If you have depression, you know that your good day could turn on a dime when a depressive episode is triggered. Mood swings are common amongst anyone with depression, and especially women. A woman with depression may have a nice day one day and, the next day, struggle to find joy in any of their usual activities. Crying for no apparent reason, often not even a reason they can articulate, also happens often with depression.
Poor Impulse Control
In the midst of depression, women often feel that they have lost their sense of control. They feel as though their life is simply happening to them. They may act impulsively in an attempt to seize back some semblance of control. Often, self-harming behaviors come back to wanting to have control over something in their lives. Impulse shopping or overeating can also be distractions from the feelings of depression and a loss of control.
Changes in Appetite
Women with depression often experience changes in appetite. Some may find themselves with a decreased appetite, struggling to muster up the energy to get something to eat. Others may overeat as a way of numbing the feelings of depression.
Symptoms of Depression in Men
Because men do not have a menstrual cycle or menopause, they typically experience less fluctuation of hormones. Men are also often socially conditioned not to show their emotions. This can lead to symptoms of depression that look different from those in women, such as:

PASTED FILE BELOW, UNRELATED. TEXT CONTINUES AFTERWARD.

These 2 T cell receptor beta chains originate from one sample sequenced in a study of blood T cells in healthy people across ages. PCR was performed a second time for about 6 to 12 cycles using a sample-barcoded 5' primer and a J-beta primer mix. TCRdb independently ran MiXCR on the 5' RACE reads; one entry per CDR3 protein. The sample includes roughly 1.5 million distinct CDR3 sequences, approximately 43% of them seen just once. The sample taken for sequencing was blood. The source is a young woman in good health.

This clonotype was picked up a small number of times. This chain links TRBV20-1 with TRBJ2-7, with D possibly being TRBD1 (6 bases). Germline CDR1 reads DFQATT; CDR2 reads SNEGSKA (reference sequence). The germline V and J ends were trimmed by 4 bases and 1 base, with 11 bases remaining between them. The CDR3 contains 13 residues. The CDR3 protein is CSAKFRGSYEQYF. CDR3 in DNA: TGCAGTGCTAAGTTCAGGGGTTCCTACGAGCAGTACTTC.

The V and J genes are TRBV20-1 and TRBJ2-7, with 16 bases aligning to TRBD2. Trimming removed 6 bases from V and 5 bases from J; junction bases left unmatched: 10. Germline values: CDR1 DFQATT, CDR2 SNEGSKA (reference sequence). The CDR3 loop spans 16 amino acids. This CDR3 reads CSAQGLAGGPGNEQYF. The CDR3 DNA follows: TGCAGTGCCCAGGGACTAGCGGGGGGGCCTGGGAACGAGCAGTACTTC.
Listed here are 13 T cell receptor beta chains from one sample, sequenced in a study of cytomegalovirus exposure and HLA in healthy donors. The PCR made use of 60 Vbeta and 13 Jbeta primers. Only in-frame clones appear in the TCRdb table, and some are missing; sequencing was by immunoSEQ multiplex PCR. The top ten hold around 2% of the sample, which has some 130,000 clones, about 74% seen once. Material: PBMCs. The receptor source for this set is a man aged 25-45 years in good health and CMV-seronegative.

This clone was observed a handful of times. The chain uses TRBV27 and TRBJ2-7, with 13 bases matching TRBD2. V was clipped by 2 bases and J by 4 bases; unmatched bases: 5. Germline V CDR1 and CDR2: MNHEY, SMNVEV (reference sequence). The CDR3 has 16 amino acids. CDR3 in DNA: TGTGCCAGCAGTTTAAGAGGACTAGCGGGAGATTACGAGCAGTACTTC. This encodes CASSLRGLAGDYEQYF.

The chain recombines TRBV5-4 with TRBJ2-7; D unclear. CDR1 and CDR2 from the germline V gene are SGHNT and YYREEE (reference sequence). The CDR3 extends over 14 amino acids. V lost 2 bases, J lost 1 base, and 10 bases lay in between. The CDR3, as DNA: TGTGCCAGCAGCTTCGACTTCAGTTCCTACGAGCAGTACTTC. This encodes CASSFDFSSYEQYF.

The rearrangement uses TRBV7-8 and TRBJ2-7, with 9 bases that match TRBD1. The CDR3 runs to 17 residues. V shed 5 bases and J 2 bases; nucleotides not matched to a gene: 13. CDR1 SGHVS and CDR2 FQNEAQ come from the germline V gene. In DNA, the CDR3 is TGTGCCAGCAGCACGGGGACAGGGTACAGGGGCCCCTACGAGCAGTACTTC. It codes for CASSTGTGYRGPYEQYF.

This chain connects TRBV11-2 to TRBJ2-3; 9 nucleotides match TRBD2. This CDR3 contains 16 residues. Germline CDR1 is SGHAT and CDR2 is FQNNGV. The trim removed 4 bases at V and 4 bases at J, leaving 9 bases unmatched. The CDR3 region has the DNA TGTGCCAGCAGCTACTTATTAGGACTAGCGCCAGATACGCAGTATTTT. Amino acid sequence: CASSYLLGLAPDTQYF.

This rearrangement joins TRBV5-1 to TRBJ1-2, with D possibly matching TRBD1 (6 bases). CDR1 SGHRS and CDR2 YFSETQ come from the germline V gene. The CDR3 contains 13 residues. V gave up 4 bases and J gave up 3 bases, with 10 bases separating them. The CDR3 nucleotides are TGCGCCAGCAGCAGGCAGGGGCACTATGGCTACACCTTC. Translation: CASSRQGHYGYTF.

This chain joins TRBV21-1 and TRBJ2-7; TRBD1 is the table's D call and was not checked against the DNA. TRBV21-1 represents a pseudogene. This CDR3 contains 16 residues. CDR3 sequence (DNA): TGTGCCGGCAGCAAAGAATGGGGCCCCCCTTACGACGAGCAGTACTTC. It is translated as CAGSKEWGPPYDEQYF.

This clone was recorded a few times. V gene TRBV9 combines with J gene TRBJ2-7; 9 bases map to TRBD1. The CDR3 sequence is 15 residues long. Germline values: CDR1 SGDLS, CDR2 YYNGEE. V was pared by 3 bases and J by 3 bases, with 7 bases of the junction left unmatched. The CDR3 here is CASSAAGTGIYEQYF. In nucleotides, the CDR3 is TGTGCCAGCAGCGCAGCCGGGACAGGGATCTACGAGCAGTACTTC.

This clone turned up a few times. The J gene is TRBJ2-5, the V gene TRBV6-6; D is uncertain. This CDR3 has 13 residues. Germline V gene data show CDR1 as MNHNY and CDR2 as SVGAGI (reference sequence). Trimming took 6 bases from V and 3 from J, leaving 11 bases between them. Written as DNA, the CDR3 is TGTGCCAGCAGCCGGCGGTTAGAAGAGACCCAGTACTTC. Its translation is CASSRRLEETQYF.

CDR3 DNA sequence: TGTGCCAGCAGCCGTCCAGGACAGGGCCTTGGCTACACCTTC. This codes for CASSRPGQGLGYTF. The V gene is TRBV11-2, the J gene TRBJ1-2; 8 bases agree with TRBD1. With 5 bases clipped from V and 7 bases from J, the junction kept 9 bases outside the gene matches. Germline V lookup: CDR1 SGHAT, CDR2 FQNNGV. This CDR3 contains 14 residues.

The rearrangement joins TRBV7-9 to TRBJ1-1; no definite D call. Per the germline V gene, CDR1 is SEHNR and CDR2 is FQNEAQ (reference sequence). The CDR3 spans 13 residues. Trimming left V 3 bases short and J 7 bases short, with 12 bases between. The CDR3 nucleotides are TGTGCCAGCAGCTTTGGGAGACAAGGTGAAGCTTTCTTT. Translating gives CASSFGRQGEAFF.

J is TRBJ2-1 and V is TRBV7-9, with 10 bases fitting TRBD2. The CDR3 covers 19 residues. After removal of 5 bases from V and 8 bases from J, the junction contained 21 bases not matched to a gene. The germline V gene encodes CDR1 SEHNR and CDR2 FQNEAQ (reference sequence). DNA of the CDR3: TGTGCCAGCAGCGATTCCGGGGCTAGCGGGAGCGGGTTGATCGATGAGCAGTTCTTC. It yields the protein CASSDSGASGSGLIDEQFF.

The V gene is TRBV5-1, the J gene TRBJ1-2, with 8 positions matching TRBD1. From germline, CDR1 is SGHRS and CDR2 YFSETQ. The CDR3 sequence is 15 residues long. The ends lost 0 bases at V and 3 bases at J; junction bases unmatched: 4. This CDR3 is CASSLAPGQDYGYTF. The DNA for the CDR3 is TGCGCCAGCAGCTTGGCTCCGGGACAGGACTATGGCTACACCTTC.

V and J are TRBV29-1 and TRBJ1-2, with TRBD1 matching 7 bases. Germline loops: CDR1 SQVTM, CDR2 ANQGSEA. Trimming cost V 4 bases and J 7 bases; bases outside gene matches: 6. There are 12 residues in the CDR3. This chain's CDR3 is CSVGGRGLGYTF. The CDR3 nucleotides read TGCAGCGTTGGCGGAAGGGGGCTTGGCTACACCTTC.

Anger and Irritability
Men are often conditioned to express anger before other emotions. Anger is a secondary emotion — one often attached to a sense of hopelessness or fear. Men suffering from depressive episodes may find themselves more irritable than usual or having bouts of anger.
Difficulty With Focus
Men can have a difficult time concentrating as a symptom of depression. They may also experience memory issues. In the midst of depression, it is easy for men to feel scattered, like they can’t hold onto their focus. Racing thoughts are also common symptoms of depression among men.
Substance Abuse and Risky Behavior
Men are more likely to drink alcohol to access or abuse drugs in order to numb the pain of depression. Like women, men also experience poor impulse control as a symptom of depression. However, this poor impulse control often manifests in the form of reckless or dangerous behavior.